Hundreds of millions of people suffer healthcare-related infections each year. The WHO points out that more than 50 percent of them could be prevented if healthcare workers clean their hands with soap and water or an alcohol-based sanitizer before they touch a patient.

In developed countries, 7 percent of patients will catch an infection while under treatment in a healthcare facility. In developing countries, this is 10 percent.

The most dangerous place to be in a hospital is the intensive care unit. The WHO has linked urinary catheters and ventilators to high infection rates.

In the United States, patients annually contract 1.7 million infections, resulting in 100,000 deaths (5.9 percent), the WHO notes as reported by the Reuters news agency. Europe is doing better. The number of infections are higher (4.5 million), but the number of resulting deaths is lower (37,000, or 0.82 percent).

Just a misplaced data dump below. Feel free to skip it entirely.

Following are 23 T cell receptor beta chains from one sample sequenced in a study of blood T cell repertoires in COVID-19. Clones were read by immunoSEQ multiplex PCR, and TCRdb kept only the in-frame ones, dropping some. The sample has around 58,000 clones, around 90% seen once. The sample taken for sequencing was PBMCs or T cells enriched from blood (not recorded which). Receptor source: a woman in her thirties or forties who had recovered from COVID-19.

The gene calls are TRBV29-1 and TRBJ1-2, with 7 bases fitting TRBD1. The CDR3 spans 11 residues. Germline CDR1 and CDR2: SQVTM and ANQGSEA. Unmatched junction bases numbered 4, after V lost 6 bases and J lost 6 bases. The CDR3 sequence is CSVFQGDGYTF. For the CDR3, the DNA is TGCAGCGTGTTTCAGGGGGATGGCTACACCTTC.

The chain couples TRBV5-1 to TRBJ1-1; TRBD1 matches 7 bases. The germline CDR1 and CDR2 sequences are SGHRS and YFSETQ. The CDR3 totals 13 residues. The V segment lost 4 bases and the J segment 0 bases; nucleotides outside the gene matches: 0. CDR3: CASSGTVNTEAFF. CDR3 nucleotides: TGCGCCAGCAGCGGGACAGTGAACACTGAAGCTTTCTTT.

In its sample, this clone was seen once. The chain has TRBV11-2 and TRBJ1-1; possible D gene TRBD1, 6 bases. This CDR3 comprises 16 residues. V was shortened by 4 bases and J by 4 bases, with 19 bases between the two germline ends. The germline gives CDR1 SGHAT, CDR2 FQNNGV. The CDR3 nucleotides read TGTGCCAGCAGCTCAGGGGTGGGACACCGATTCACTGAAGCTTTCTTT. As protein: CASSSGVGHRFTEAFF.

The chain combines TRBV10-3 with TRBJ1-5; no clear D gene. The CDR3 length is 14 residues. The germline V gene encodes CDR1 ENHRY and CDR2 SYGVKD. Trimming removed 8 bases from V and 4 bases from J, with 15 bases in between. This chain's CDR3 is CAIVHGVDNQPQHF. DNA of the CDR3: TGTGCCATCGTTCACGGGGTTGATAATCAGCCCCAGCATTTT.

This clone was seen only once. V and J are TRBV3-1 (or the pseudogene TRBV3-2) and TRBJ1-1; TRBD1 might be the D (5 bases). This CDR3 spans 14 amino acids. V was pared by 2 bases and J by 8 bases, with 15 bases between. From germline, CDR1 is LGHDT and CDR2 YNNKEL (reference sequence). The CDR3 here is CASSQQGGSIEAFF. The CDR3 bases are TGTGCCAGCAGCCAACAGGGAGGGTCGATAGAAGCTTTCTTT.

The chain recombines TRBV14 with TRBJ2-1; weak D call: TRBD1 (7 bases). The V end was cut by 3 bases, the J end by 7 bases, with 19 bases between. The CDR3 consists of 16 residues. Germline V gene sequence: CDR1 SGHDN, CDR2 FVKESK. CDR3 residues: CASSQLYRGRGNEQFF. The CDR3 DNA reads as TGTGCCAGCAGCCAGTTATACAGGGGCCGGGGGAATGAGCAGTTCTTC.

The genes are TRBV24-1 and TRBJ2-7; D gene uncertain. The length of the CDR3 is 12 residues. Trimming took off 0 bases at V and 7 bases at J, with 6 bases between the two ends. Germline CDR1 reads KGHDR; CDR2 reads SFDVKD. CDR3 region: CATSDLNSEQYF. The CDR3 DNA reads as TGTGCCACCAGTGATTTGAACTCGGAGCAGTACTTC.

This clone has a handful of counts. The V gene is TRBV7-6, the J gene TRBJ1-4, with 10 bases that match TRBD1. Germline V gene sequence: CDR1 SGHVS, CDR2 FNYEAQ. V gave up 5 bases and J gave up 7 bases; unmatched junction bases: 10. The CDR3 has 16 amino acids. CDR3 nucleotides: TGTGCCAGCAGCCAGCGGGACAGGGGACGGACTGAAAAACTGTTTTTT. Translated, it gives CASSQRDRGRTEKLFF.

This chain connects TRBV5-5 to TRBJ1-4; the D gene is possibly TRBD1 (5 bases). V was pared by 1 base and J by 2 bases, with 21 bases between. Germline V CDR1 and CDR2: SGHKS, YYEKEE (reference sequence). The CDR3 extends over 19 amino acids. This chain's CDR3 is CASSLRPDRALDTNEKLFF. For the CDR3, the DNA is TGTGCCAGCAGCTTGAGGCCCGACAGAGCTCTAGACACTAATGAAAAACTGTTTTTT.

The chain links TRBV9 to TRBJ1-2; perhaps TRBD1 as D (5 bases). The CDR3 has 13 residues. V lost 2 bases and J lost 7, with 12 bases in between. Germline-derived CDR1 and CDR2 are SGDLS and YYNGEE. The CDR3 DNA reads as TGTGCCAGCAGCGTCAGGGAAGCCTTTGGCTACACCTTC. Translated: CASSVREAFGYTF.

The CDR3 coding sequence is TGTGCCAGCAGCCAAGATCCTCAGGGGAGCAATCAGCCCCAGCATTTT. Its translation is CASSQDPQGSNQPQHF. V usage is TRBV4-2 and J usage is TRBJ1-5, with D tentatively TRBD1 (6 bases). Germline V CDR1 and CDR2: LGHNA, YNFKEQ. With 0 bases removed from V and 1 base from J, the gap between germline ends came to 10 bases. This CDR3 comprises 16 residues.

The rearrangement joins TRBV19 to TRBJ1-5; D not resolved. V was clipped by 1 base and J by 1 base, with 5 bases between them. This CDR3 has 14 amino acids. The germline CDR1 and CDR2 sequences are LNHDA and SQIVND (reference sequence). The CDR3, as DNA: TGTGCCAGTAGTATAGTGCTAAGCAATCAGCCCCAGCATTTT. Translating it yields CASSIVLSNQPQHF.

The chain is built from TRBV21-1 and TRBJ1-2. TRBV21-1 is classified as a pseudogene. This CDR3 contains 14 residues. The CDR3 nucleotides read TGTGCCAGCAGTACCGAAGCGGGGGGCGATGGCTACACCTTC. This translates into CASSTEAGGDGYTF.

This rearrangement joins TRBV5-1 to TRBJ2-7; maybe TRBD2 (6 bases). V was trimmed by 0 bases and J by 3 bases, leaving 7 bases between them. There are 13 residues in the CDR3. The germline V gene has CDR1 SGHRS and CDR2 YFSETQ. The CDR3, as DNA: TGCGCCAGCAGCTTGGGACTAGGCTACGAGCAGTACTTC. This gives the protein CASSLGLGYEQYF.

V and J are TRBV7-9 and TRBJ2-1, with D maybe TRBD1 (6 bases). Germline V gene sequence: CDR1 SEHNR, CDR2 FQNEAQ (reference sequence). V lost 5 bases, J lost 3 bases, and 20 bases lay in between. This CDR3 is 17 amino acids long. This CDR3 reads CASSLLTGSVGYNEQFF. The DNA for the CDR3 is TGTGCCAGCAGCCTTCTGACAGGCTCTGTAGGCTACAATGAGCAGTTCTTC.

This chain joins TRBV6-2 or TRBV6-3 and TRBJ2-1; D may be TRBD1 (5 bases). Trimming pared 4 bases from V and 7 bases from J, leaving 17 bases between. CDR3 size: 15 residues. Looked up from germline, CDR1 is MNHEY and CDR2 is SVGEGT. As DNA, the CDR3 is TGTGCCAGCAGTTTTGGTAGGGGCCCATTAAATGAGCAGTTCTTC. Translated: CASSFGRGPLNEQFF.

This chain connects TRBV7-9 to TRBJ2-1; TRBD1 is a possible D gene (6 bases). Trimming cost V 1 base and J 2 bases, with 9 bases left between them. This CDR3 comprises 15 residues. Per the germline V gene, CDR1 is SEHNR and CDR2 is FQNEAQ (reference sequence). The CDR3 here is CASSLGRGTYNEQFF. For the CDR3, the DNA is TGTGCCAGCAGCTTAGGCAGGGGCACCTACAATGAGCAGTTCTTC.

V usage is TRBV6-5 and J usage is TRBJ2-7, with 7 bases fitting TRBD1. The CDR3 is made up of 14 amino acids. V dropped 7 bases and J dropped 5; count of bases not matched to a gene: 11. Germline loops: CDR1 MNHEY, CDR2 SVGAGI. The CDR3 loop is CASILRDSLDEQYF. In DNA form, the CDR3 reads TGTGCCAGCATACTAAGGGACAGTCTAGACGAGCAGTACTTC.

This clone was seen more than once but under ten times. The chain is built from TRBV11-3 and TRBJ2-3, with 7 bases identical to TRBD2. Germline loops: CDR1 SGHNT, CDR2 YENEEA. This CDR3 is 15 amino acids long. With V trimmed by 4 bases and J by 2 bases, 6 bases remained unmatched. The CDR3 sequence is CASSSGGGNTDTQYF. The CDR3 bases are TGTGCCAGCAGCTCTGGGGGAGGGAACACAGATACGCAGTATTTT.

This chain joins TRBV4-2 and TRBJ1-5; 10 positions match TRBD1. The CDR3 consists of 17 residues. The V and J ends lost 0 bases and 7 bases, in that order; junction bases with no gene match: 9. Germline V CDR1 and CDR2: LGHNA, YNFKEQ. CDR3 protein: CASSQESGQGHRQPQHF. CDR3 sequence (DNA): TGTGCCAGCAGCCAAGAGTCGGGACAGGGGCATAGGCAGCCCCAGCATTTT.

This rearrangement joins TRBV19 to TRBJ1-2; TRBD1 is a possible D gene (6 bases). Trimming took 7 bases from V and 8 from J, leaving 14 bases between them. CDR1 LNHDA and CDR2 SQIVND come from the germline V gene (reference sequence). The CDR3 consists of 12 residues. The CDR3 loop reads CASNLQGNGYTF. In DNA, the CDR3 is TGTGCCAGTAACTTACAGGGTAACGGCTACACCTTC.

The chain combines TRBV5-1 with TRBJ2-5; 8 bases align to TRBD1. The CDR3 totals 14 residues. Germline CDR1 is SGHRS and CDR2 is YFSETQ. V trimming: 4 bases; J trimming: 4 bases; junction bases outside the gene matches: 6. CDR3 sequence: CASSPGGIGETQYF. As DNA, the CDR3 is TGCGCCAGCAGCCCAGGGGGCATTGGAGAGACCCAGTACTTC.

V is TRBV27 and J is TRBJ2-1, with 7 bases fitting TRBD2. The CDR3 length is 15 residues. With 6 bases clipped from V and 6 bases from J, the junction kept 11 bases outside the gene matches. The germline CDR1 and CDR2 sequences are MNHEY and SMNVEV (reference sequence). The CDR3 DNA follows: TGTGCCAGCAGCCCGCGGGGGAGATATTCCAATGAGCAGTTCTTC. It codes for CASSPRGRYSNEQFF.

About 100,000 hospitals worldwide are using the WHO’s surgical safety checklist. Following the rules of the checklist has resulted in 33 percent fewer infections and a decrease in fatalities by 50 percent. Worldwide application of the checklist could save 500,000 lives a year, the WHO said.

Donaldson is adamant about this issue: “Frankly, if I was having an operation tomorrow I wouldn’t go into a hospital that wasn’t using the checklist because I wouldn’t regard it as safe.”

Now this is an issue the health inspectorate ought to pay attention to. Is our hospital applying the WHO checklist and – more importantly – are these rules followed by all staff members all the time?

Professor Amadou and Mr.Keita are serving a part of the population that is most likely uninsured and has no confidence in our local hospital anyway. It is unclear at best whether they are providing medical services – their offers feel more like social services. That’s a business alright, so the gentlemen ought to have a business license to operate, but they should not necessarily be a concern to the health inspectorate.